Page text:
In many states, if you an
injury in a
car accident caused by a drunk driver, not only can you file an accident claim or personal
injury lawsuit against the negligent party, but you may also seek damages
from a third party – like a vendor or a social host – who
provided alcohol to the driver. Filing a claim against a business establishment
that provides alcohol is considered a “dram shop” claim.
According to Florida’s dram shop law, a person who knowingly provides
alcohol to a person who is “habitually addicted” to alcohol
(i.e., an alcoholic) or a minor under 21 years old can be held liable
for any injuries the individual causes. When it comes to serving alcohol,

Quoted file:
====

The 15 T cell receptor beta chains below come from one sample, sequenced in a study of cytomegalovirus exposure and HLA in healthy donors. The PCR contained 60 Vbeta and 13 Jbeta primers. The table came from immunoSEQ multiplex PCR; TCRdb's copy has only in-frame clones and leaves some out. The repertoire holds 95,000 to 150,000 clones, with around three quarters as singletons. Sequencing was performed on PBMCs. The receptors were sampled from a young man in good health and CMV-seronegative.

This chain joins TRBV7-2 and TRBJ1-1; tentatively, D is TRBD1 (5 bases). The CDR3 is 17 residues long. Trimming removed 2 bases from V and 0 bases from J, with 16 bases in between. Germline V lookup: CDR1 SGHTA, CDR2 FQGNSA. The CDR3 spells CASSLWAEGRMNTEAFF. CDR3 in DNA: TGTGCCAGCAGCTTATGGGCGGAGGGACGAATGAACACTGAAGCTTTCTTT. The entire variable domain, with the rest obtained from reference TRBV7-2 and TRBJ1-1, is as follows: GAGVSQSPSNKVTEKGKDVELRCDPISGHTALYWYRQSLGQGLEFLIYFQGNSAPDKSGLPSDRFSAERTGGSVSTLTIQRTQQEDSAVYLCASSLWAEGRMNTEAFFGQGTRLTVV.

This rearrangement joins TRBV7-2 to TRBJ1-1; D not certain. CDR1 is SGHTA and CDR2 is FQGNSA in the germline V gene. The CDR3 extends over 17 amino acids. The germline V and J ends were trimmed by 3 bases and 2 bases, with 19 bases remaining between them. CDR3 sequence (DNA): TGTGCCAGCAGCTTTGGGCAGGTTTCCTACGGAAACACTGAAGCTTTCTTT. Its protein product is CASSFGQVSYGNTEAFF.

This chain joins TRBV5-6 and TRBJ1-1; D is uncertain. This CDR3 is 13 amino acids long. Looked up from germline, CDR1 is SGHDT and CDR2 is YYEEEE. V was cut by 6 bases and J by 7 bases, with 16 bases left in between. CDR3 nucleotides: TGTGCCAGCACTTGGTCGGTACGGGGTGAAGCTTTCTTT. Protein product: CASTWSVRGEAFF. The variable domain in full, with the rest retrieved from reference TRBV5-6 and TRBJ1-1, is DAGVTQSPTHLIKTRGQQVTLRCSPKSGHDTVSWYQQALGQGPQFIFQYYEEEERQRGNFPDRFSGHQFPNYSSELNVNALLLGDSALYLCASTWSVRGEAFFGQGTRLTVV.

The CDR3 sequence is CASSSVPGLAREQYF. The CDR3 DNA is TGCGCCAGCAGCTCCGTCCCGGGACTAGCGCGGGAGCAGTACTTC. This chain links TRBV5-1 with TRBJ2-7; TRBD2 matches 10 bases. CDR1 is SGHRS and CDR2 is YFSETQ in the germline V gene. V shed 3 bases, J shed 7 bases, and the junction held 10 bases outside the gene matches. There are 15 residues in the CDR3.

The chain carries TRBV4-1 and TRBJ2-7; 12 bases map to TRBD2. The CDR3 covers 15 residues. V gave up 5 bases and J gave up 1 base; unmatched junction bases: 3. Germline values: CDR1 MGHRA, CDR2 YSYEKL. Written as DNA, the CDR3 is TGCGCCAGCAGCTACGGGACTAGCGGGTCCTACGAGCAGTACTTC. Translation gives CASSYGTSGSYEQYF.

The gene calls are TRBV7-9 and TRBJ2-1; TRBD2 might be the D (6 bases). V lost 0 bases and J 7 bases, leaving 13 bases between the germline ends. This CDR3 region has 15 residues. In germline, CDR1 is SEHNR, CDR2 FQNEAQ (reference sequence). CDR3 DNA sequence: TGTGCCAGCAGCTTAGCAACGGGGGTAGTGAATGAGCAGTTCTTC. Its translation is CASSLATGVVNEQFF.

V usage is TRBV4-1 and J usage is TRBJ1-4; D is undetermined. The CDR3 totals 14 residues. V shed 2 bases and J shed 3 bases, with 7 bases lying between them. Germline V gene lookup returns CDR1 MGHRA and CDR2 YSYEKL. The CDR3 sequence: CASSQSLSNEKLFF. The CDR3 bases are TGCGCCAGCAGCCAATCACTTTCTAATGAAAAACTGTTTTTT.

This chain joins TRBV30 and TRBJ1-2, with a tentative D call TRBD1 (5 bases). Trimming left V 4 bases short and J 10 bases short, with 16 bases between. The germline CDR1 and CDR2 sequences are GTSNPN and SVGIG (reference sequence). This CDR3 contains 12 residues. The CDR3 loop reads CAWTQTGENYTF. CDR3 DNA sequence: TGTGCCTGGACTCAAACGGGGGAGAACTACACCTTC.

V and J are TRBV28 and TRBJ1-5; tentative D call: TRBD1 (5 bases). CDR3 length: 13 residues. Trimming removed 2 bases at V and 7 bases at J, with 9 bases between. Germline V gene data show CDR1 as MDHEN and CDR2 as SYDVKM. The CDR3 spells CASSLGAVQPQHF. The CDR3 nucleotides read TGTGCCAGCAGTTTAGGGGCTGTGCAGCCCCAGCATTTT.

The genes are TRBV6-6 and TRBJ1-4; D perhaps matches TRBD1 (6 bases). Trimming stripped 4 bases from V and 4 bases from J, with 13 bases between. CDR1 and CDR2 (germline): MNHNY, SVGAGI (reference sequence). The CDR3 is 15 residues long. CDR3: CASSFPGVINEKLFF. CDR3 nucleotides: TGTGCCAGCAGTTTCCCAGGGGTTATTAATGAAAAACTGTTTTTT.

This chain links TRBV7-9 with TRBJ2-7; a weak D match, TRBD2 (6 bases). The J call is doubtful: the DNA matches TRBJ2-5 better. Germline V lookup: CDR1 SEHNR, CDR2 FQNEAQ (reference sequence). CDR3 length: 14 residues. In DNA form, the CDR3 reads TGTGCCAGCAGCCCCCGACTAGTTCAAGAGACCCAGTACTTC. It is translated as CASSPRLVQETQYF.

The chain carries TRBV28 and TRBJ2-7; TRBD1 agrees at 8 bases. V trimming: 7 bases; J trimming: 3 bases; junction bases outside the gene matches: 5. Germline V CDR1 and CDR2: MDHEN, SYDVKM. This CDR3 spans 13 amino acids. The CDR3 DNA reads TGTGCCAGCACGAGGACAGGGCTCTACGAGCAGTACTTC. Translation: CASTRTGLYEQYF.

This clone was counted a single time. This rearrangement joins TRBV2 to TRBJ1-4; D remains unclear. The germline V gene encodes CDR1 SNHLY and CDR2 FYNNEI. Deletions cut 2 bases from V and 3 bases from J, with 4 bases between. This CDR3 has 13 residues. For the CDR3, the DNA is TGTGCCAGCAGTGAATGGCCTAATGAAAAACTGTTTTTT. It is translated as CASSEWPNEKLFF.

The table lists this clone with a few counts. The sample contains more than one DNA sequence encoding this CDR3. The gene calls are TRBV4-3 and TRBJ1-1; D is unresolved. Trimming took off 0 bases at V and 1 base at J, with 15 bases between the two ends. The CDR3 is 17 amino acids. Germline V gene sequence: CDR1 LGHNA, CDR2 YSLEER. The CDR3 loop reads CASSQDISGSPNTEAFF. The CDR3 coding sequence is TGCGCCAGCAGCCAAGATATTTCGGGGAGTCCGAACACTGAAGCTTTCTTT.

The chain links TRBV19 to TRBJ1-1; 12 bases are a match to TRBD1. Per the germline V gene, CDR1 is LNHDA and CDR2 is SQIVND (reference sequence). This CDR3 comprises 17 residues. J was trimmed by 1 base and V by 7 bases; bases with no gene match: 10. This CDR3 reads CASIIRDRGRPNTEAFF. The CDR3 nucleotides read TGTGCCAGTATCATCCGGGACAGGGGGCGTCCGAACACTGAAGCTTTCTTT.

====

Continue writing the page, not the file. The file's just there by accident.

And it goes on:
the law only applies to beverages for immediate consumption, such as those
served in bars and restaurants, rather than sealed in a bottle or can
for later consumption, like a grocery or liquor store.
For example, a person who is a known alcoholic enters a bar and the bartender
who knows about the person’s alcoholism decides to serve him/her
anyway. After several drinks, the person leaves the bar, proceeds to drive,
and then strikes another motorist. Not only can the victim file a claim
against the alcohol-dependent individual, but also the establishment that
served the at-fault driver.
While many states also have “social host liability” laws that
hold a social host responsible for serving a minor or alcohol-dependent
individual who later causes another person’s injury, Florida is
not one of them. If an intoxicated individual harms someone else at a
private gathering, the victim can only seek damages against the person
who directly caused their injuries – not the social host.